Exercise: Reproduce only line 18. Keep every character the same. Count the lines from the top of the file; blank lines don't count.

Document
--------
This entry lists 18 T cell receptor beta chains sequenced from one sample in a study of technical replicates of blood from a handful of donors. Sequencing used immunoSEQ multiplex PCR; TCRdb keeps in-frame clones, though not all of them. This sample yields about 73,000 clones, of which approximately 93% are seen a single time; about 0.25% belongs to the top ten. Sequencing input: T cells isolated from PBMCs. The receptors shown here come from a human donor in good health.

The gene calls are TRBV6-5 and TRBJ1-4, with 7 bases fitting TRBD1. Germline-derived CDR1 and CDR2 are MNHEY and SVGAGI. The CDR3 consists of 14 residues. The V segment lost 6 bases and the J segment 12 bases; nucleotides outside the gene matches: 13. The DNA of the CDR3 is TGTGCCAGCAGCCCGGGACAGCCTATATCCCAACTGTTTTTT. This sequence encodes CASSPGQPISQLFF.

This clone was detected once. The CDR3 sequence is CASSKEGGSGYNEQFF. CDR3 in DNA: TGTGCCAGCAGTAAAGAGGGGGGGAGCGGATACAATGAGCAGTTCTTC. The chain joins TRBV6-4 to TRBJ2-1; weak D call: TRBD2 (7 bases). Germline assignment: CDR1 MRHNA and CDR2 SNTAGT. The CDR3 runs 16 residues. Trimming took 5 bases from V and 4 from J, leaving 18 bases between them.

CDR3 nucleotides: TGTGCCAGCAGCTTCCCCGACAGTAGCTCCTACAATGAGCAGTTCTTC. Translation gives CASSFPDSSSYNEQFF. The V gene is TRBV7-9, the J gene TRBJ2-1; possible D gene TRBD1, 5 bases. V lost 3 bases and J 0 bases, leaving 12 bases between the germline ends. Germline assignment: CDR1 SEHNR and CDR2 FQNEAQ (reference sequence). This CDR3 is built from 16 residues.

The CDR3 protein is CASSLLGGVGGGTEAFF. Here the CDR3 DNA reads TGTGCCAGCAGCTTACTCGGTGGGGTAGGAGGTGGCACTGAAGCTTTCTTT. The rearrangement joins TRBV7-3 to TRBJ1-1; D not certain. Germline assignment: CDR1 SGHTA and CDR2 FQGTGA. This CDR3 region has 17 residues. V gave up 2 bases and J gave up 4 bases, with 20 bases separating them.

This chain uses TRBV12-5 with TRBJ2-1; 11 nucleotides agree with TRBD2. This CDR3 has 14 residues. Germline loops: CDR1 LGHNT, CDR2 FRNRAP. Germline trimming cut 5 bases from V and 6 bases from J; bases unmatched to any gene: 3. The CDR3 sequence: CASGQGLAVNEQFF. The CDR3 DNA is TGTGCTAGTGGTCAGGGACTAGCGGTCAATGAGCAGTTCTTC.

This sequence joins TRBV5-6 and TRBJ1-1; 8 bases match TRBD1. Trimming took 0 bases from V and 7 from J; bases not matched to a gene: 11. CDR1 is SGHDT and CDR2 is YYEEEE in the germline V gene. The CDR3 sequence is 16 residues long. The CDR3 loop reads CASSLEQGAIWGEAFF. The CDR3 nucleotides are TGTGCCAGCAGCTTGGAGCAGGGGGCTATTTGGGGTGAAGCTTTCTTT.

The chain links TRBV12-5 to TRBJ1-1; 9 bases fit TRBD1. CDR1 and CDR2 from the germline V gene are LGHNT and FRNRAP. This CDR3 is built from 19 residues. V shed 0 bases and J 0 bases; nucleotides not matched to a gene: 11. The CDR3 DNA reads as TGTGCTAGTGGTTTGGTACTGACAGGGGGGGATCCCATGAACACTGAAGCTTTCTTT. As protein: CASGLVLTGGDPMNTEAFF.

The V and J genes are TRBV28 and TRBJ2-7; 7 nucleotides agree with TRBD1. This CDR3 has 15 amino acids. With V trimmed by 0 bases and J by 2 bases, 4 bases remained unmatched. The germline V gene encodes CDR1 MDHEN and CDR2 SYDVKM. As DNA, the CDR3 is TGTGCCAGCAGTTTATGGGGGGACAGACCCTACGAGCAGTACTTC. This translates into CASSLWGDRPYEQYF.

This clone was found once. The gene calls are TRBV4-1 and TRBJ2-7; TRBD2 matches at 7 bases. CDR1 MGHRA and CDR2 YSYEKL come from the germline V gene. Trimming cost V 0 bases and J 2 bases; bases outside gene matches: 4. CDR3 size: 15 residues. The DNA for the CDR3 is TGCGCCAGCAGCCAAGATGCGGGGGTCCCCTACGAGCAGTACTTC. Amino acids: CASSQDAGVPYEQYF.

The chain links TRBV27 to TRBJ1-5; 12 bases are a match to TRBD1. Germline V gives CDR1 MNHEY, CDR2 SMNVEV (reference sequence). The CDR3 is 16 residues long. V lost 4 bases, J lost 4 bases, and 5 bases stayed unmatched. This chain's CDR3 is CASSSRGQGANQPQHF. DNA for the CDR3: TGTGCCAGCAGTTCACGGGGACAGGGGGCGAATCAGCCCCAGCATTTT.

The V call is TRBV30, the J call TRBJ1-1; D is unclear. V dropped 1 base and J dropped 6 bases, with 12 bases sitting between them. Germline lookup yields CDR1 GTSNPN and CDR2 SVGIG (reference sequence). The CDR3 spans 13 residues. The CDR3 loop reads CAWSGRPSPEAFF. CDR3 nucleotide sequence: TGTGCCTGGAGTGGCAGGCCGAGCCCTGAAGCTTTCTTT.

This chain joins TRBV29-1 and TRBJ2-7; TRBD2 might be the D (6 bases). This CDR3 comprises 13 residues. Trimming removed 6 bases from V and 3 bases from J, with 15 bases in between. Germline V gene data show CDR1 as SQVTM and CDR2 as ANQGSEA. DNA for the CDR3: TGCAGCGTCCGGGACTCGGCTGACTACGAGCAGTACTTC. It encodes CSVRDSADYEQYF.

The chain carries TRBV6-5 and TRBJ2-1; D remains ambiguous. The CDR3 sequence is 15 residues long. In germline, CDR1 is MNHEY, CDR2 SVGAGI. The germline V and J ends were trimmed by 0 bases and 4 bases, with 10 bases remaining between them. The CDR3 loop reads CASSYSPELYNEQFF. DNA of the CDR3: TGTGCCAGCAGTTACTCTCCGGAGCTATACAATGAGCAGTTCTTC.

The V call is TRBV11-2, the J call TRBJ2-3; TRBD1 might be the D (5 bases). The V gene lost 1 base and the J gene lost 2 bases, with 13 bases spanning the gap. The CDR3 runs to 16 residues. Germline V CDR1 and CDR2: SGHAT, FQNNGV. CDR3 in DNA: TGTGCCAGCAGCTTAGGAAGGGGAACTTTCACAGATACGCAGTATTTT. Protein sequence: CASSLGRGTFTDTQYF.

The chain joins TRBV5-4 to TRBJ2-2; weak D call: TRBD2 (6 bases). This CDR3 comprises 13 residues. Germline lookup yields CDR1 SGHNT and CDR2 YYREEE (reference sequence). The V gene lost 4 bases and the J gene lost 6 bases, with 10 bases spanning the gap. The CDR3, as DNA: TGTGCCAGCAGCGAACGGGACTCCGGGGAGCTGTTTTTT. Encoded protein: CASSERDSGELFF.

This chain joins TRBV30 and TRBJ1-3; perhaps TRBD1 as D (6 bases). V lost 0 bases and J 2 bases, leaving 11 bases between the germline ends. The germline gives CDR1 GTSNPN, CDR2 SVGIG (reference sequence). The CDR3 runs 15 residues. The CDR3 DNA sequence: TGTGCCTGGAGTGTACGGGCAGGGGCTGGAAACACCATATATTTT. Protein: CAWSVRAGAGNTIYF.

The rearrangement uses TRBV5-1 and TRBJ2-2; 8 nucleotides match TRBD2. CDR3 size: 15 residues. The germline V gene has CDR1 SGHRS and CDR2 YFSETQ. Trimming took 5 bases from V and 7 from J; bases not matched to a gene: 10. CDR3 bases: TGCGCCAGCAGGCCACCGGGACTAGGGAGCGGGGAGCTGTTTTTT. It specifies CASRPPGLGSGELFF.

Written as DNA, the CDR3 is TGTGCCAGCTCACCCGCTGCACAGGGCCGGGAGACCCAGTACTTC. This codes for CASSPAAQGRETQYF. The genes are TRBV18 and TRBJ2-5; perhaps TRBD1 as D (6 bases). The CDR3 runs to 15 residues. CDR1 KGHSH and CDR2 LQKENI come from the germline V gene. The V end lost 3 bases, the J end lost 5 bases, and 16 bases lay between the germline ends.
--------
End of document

The rearrangement uses TRBV5-1 and TRBJ2-2; 8 nucleotides match TRBD2. CDR3 size: 15 residues. The germline V gene has CDR1 SGHRS and CDR2 YFSETQ. Trimming took 5 bases from V and 7 from J; bases not matched to a gene: 10. CDR3 bases: TGCGCCAGCAGGCCACCGGGACTAGGGAGCGGGGAGCTGTTTTTT. It specifies CASRPPGLGSGELFF.